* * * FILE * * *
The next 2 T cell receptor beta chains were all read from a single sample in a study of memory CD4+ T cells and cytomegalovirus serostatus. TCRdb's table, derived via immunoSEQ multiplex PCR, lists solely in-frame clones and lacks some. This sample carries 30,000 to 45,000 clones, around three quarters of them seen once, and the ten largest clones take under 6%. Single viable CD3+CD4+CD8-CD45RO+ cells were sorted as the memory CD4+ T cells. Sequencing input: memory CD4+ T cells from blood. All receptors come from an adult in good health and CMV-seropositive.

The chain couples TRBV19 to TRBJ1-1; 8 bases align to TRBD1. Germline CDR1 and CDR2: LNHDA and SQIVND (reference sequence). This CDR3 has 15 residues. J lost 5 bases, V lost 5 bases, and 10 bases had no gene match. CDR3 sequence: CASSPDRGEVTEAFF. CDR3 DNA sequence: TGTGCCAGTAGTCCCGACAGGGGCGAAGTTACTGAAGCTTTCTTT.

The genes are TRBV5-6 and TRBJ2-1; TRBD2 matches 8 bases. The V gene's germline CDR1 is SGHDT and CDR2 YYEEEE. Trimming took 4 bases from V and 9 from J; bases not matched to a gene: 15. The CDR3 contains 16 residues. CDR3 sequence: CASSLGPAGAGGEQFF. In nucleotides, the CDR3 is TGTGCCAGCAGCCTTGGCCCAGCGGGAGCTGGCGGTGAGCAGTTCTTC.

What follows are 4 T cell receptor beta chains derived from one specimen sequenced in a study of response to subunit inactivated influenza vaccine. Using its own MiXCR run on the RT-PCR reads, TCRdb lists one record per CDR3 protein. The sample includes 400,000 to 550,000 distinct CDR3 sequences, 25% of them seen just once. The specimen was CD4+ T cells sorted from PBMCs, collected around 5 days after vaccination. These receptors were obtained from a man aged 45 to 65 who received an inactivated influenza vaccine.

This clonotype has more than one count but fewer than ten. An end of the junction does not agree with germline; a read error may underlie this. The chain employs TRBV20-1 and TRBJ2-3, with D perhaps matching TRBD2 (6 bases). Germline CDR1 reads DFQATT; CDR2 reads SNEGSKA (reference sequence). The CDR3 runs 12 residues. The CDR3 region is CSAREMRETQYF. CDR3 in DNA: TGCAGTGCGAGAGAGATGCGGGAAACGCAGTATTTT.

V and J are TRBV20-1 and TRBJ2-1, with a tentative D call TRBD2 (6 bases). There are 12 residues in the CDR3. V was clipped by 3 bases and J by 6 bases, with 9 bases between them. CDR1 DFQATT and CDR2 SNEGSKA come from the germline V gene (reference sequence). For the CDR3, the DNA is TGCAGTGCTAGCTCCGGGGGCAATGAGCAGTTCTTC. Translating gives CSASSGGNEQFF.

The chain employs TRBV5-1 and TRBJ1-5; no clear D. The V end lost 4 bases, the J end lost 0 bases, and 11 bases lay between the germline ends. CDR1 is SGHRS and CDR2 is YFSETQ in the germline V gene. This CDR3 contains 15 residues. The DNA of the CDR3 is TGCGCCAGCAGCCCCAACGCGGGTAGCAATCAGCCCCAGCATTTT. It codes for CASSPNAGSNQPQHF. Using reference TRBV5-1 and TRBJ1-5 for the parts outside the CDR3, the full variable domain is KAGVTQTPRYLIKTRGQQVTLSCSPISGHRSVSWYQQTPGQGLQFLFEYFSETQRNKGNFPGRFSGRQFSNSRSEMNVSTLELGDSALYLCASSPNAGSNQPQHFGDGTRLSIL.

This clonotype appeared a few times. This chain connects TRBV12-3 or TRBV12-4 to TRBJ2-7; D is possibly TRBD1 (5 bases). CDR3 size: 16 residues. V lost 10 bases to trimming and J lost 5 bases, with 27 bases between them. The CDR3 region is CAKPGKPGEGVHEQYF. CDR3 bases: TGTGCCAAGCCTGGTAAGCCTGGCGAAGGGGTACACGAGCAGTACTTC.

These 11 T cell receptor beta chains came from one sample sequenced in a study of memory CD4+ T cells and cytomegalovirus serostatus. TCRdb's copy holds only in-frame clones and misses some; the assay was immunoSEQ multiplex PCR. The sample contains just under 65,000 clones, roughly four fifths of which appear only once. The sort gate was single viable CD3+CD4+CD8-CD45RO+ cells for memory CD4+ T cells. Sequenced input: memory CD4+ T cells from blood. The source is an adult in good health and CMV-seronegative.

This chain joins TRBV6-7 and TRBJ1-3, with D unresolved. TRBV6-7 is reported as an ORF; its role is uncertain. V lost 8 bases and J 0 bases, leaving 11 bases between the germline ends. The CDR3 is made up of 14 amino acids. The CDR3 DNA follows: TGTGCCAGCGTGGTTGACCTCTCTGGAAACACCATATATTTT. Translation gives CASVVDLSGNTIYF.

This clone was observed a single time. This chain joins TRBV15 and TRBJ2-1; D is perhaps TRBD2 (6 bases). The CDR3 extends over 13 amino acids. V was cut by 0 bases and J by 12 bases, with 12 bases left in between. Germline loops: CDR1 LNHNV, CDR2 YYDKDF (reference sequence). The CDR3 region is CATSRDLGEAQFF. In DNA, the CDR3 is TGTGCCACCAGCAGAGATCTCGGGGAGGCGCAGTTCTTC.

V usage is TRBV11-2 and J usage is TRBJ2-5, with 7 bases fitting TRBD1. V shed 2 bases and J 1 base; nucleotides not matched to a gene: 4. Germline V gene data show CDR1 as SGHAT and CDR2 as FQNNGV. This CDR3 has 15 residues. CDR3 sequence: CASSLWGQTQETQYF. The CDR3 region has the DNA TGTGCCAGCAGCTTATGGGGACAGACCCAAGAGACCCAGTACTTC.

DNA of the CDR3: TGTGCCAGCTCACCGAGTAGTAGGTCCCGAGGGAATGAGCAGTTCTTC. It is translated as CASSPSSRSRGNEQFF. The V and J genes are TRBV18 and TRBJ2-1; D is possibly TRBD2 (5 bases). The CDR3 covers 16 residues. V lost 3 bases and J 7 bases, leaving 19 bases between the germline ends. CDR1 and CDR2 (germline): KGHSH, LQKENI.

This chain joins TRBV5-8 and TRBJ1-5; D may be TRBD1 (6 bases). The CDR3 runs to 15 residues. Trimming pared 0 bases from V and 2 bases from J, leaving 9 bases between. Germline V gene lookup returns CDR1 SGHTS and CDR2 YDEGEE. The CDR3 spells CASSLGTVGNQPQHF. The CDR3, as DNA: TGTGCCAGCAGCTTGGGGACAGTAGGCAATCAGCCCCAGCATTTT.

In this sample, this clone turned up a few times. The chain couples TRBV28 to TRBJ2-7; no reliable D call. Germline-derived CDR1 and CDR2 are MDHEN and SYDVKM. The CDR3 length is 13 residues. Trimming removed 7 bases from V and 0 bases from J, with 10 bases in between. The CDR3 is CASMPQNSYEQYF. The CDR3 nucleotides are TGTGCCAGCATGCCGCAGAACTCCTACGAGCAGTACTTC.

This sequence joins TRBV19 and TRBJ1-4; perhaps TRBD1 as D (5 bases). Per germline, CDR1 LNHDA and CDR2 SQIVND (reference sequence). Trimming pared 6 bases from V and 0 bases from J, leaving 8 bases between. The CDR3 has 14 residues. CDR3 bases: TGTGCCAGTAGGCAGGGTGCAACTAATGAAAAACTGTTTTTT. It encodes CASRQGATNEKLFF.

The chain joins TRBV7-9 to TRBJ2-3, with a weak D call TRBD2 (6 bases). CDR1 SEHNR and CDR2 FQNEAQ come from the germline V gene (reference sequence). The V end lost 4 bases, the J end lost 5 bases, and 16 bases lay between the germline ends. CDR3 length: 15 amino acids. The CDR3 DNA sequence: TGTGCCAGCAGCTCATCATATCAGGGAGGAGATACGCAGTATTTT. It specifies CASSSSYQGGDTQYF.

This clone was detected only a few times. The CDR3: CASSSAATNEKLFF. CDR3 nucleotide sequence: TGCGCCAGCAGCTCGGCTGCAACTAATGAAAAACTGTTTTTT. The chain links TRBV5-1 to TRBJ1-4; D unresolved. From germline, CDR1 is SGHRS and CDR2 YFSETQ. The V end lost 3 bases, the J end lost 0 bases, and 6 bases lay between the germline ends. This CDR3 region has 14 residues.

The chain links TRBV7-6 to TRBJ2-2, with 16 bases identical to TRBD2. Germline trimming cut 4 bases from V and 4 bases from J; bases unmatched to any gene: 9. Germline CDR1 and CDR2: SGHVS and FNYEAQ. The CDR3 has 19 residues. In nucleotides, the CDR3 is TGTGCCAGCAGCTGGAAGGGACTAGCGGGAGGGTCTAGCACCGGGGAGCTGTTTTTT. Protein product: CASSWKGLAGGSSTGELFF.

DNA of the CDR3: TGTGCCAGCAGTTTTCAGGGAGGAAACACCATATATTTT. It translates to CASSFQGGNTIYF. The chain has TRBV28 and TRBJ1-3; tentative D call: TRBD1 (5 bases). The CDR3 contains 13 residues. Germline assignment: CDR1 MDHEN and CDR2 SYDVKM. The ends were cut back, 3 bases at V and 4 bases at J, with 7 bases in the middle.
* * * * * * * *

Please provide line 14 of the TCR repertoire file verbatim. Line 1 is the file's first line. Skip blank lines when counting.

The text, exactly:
This chain joins TRBV5-8 and TRBJ1-5; D may be TRBD1 (6 bases). The CDR3 runs to 15 residues. Trimming pared 0 bases from V and 2 bases from J, leaving 9 bases between. Germline V gene lookup returns CDR1 SGHTS and CDR2 YDEGEE. The CDR3 spells CASSLGTVGNQPQHF. The CDR3, as DNA: TGTGCCAGCAGCTTGGGGACAGTAGGCAATCAGCCCCAGCATTTT.